These results indicated that DON actually inhibited the activities of the enzymes related to antioxidation, and the SeNPs successfully improved the unbalanced oxidative state caused by DON.

Blood routine and biochemical indexes

Of the blood routine indexes (Table 4), WBC, LY, MO and GR in the DON group were significantly (P<0.05) decreased, and RBC, HGB and MPV were significantly (P<0.05) increased compared with control group. These indexes in the DON+SeNPs and the SeNPs groups did not differ significantly from the control. Of the biochemical indexes, serum calcium significantly (P<0.05) decreased in the DON group, but there were no significant changes in the other indexes compared with the control group (Table 5).

Parameter Control DON DON+SeNPs SeNPs
WBC (´10 9/L) 9.56±1.08 a 6.30±2.04 b 8.61±2.30 a 7.90±0.63 a
LY (´10 9/L) 1.09±0.13 a 0.75±0.21 b 1.00±0.25 a 0.93±0.09 a
MO (´10 9/L) 0.49±0.06 a 0.32±0.10 b 0.43±0.11 a 0.41±0.03 a
GR (´10 9/L) 8.02±0.90 a 5.28±1.75 b 7.24±1.93 a 6.61±0.50 a
RBC (´10 12/L) 2.37±0.09 b 3.26±1.18 a 2.49±0.44 b 2.50±0.14 b
HGB (g/L) 170.50±8.99 b 234.63±80.97 a 178.43±35.37 b 185.25±10.32 b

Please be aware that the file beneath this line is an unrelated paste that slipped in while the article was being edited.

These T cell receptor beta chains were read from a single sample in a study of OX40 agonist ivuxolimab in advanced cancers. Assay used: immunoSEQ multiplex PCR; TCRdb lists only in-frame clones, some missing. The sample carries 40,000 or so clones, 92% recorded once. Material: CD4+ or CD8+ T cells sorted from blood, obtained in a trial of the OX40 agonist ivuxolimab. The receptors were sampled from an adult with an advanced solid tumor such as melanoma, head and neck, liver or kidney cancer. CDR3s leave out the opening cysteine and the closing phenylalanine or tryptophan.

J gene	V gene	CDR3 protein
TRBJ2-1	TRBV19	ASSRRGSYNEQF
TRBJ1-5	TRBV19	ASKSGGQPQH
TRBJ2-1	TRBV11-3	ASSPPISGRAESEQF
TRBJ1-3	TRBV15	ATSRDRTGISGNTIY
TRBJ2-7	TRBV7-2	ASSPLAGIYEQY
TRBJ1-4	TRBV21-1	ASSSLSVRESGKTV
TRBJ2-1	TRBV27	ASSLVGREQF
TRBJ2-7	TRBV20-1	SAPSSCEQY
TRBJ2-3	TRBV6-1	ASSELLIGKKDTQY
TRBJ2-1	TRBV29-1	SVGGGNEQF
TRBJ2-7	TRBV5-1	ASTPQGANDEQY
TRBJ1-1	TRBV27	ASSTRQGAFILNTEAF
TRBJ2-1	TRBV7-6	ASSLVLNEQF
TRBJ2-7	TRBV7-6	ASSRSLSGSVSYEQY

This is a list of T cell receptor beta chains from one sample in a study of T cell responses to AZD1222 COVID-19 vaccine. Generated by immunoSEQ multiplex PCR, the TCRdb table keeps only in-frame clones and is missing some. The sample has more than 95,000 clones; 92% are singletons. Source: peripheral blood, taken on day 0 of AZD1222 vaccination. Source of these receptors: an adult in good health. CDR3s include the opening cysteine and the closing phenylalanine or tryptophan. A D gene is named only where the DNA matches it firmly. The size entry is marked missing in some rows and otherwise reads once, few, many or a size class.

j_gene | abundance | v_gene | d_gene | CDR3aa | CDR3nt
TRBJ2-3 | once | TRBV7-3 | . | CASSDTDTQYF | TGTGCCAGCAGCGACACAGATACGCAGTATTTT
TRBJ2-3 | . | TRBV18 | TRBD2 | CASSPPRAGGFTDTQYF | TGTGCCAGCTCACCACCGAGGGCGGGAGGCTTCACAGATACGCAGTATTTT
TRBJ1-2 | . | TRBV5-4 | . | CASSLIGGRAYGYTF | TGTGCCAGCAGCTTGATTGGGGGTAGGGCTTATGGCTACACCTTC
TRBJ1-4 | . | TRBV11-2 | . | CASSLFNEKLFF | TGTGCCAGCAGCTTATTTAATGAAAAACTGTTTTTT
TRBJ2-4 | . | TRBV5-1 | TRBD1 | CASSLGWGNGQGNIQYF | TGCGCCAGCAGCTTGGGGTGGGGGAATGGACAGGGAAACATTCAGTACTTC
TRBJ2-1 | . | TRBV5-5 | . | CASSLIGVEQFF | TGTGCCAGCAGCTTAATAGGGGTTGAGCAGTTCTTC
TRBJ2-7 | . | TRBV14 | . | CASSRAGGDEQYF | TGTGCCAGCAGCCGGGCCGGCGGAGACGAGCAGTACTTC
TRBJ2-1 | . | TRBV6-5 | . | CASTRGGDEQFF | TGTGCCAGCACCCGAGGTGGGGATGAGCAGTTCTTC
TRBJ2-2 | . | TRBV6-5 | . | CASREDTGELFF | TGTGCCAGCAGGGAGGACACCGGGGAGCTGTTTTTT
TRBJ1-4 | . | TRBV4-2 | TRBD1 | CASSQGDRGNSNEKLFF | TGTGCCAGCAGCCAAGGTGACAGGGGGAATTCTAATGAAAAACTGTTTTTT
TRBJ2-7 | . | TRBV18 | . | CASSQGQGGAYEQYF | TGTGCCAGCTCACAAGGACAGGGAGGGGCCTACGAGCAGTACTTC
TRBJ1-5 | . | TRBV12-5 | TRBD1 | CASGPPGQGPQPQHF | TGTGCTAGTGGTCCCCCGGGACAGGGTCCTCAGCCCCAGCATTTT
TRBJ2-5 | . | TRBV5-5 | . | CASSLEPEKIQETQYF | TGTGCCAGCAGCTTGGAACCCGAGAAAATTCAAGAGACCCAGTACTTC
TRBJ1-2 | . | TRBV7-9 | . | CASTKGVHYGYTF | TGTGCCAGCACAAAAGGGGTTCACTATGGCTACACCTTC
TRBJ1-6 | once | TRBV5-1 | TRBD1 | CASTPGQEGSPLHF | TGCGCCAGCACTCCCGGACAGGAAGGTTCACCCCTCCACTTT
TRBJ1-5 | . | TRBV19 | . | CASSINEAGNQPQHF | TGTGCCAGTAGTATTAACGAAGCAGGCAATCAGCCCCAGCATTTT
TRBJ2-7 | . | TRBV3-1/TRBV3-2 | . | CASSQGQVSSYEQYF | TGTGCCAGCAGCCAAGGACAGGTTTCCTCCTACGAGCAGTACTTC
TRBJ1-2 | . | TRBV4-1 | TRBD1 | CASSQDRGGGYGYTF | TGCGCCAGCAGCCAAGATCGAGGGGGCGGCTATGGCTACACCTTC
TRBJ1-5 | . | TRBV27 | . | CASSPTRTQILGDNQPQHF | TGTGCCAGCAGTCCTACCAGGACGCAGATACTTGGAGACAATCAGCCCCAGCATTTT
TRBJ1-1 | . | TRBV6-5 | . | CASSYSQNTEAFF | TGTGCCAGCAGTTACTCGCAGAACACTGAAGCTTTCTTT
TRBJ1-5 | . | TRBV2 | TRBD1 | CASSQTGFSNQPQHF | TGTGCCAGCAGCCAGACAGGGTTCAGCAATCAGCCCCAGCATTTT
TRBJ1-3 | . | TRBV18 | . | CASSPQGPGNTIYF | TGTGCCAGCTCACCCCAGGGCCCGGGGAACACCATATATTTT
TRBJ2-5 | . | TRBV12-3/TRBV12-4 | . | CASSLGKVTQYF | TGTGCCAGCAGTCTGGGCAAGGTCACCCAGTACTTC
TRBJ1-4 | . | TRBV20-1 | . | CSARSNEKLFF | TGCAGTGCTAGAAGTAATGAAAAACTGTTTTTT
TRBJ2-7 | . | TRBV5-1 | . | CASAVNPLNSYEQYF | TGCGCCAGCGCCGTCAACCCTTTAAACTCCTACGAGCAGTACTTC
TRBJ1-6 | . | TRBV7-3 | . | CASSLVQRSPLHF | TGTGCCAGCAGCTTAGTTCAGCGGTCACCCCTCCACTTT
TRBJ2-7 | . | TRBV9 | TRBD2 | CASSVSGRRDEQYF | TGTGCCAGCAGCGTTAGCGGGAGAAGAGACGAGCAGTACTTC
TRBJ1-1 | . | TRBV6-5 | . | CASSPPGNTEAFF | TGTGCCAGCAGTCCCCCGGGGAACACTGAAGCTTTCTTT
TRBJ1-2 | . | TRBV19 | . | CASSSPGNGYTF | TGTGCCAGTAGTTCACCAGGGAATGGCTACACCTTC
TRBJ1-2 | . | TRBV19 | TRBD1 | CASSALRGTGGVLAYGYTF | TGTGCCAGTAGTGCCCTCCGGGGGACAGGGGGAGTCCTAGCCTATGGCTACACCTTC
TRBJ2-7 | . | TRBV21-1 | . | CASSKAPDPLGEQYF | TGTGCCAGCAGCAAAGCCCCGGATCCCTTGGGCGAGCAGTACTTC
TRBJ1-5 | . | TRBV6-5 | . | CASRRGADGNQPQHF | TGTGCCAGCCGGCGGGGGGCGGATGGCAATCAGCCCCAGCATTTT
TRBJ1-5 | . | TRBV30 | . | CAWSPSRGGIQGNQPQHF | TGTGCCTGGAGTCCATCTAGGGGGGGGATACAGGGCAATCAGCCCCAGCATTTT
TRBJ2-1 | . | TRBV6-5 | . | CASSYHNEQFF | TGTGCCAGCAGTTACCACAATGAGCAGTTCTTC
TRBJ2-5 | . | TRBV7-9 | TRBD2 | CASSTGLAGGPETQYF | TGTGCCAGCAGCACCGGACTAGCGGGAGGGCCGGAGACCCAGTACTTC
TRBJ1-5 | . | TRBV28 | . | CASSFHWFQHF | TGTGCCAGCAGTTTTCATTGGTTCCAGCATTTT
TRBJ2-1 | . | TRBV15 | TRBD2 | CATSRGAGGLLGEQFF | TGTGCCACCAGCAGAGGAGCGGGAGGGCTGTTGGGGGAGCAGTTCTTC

MPV (fL) 4.98±0.29 b 7.17±1.03 a 5.73±0.36 b 5.99±0.23 b

Table 4: Effects of SeNPs and DON on blood routine indexes.

Parameter Control DON DON+SeNPs SeNPs
ALB (g/L) 16.58±0.89 17.05±1.83 16.67±2.17 16±1.49
AST (U/L) 190.74±15.4 204.3±34.18 186.71±17.07 188.39±20.07
ALT(U/L) 2.89±1.37 2.75±1.91 3.49±1.54 3.36±1.76
GLUC (mmol/L) 0.49±0.14 0.41±0.1 0.39±0.04 0.45±0.15
UREA (mmol/L) 0.49±0.14 0.41±0.1 0.39±0.04 0.45±0.15
Ca (mmol/L) 7.92 ±0.69 a 6.38±1.03 b,c 7.17±1.14 a,b 7.26±0.85 a,b
TBILC (μmol/L) 2.25±0.46 1.91±0.49 1.91±0.4 1.94±0.4
CRE (μmol/L) 6±2.67 5±1.77 5.29±0.95 5±1.07
TP (g/L) 54.45±3.16 57.45±14.45 51.99±5.08 52.48±4.2

Table 5: Effects of SeNPs and DON on blood biochemistry indexes.